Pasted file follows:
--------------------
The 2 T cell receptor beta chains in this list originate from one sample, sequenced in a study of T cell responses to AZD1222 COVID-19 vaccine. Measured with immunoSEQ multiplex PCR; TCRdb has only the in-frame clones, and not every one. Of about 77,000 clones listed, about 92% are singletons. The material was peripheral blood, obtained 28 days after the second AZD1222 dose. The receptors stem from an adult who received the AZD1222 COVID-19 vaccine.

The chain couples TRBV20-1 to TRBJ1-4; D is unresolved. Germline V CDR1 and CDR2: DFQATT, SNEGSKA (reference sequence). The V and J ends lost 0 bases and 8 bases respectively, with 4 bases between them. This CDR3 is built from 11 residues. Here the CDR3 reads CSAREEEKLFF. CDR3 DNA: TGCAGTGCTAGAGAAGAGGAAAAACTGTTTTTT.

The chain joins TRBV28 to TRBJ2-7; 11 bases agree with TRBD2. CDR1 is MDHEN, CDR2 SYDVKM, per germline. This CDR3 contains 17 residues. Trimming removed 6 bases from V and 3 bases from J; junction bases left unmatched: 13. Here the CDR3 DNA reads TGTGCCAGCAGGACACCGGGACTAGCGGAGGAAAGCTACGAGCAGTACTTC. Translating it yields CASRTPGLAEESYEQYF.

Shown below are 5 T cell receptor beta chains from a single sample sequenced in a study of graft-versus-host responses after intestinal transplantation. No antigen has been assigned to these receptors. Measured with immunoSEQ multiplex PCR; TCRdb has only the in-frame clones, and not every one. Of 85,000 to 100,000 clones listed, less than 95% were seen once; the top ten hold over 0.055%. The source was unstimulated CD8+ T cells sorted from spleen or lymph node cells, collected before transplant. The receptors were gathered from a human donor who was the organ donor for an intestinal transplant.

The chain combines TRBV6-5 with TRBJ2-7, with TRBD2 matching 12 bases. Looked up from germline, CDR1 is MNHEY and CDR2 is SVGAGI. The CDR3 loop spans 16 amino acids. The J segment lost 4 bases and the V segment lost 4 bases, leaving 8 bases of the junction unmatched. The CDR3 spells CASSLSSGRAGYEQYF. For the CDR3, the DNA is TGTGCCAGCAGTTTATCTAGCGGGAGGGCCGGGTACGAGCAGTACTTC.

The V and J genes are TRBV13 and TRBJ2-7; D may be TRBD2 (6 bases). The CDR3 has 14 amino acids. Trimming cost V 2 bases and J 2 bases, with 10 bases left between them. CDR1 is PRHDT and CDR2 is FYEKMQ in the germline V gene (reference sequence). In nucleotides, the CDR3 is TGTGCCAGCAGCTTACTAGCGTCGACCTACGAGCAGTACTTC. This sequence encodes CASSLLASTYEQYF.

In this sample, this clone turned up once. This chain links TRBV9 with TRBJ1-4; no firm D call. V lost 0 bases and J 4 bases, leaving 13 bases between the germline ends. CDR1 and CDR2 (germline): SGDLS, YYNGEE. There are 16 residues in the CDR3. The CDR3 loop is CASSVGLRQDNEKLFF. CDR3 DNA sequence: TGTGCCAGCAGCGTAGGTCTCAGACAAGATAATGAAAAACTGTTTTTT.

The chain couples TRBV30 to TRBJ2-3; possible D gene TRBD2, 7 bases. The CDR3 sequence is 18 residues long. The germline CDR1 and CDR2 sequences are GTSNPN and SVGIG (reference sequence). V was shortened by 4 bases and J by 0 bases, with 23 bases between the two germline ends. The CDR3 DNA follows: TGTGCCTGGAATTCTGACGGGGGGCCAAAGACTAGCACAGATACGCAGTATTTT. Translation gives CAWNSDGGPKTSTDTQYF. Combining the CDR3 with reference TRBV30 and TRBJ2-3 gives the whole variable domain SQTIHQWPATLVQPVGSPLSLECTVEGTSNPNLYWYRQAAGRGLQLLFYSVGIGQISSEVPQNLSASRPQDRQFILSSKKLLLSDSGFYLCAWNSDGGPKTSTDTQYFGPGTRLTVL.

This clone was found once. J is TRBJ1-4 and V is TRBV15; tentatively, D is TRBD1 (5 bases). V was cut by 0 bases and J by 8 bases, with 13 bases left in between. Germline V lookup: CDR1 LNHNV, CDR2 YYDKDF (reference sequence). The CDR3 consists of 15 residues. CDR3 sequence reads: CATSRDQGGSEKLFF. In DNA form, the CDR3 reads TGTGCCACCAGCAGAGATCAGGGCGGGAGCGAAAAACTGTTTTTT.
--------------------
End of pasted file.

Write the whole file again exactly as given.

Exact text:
The 2 T cell receptor beta chains in this list originate from one sample, sequenced in a study of T cell responses to AZD1222 COVID-19 vaccine. Measured with immunoSEQ multiplex PCR; TCRdb has only the in-frame clones, and not every one. Of about 77,000 clones listed, about 92% are singletons. The material was peripheral blood, obtained 28 days after the second AZD1222 dose. The receptors stem from an adult who received the AZD1222 COVID-19 vaccine.

The chain couples TRBV20-1 to TRBJ1-4; D is unresolved. Germline V CDR1 and CDR2: DFQATT, SNEGSKA (reference sequence). The V and J ends lost 0 bases and 8 bases respectively, with 4 bases between them. This CDR3 is built from 11 residues. Here the CDR3 reads CSAREEEKLFF. CDR3 DNA: TGCAGTGCTAGAGAAGAGGAAAAACTGTTTTTT.

The chain joins TRBV28 to TRBJ2-7; 11 bases agree with TRBD2. CDR1 is MDHEN, CDR2 SYDVKM, per germline. This CDR3 contains 17 residues. Trimming removed 6 bases from V and 3 bases from J; junction bases left unmatched: 13. Here the CDR3 DNA reads TGTGCCAGCAGGACACCGGGACTAGCGGAGGAAAGCTACGAGCAGTACTTC. Translating it yields CASRTPGLAEESYEQYF.

Shown below are 5 T cell receptor beta chains from a single sample sequenced in a study of graft-versus-host responses after intestinal transplantation. No antigen has been assigned to these receptors. Measured with immunoSEQ multiplex PCR; TCRdb has only the in-frame clones, and not every one. Of 85,000 to 100,000 clones listed, less than 95% were seen once; the top ten hold over 0.055%. The source was unstimulated CD8+ T cells sorted from spleen or lymph node cells, collected before transplant. The receptors were gathered from a human donor who was the organ donor for an intestinal transplant.

The chain combines TRBV6-5 with TRBJ2-7, with TRBD2 matching 12 bases. Looked up from germline, CDR1 is MNHEY and CDR2 is SVGAGI. The CDR3 loop spans 16 amino acids. The J segment lost 4 bases and the V segment lost 4 bases, leaving 8 bases of the junction unmatched. The CDR3 spells CASSLSSGRAGYEQYF. For the CDR3, the DNA is TGTGCCAGCAGTTTATCTAGCGGGAGGGCCGGGTACGAGCAGTACTTC.

The V and J genes are TRBV13 and TRBJ2-7; D may be TRBD2 (6 bases). The CDR3 has 14 amino acids. Trimming cost V 2 bases and J 2 bases, with 10 bases left between them. CDR1 is PRHDT and CDR2 is FYEKMQ in the germline V gene (reference sequence). In nucleotides, the CDR3 is TGTGCCAGCAGCTTACTAGCGTCGACCTACGAGCAGTACTTC. This sequence encodes CASSLLASTYEQYF.

In this sample, this clone turned up once. This chain links TRBV9 with TRBJ1-4; no firm D call. V lost 0 bases and J 4 bases, leaving 13 bases between the germline ends. CDR1 and CDR2 (germline): SGDLS, YYNGEE. There are 16 residues in the CDR3. The CDR3 loop is CASSVGLRQDNEKLFF. CDR3 DNA sequence: TGTGCCAGCAGCGTAGGTCTCAGACAAGATAATGAAAAACTGTTTTTT.

The chain couples TRBV30 to TRBJ2-3; possible D gene TRBD2, 7 bases. The CDR3 sequence is 18 residues long. The germline CDR1 and CDR2 sequences are GTSNPN and SVGIG (reference sequence). V was shortened by 4 bases and J by 0 bases, with 23 bases between the two germline ends. The CDR3 DNA follows: TGTGCCTGGAATTCTGACGGGGGGCCAAAGACTAGCACAGATACGCAGTATTTT. Translation gives CAWNSDGGPKTSTDTQYF. Combining the CDR3 with reference TRBV30 and TRBJ2-3 gives the whole variable domain SQTIHQWPATLVQPVGSPLSLECTVEGTSNPNLYWYRQAAGRGLQLLFYSVGIGQISSEVPQNLSASRPQDRQFILSSKKLLLSDSGFYLCAWNSDGGPKTSTDTQYFGPGTRLTVL.

This clone was found once. J is TRBJ1-4 and V is TRBV15; tentatively, D is TRBD1 (5 bases). V was cut by 0 bases and J by 8 bases, with 13 bases left in between. Germline V lookup: CDR1 LNHNV, CDR2 YYDKDF (reference sequence). The CDR3 consists of 15 residues. CDR3 sequence reads: CATSRDQGGSEKLFF. In DNA form, the CDR3 reads TGTGCCACCAGCAGAGATCAGGGCGGGAGCGAAAAACTGTTTTTT.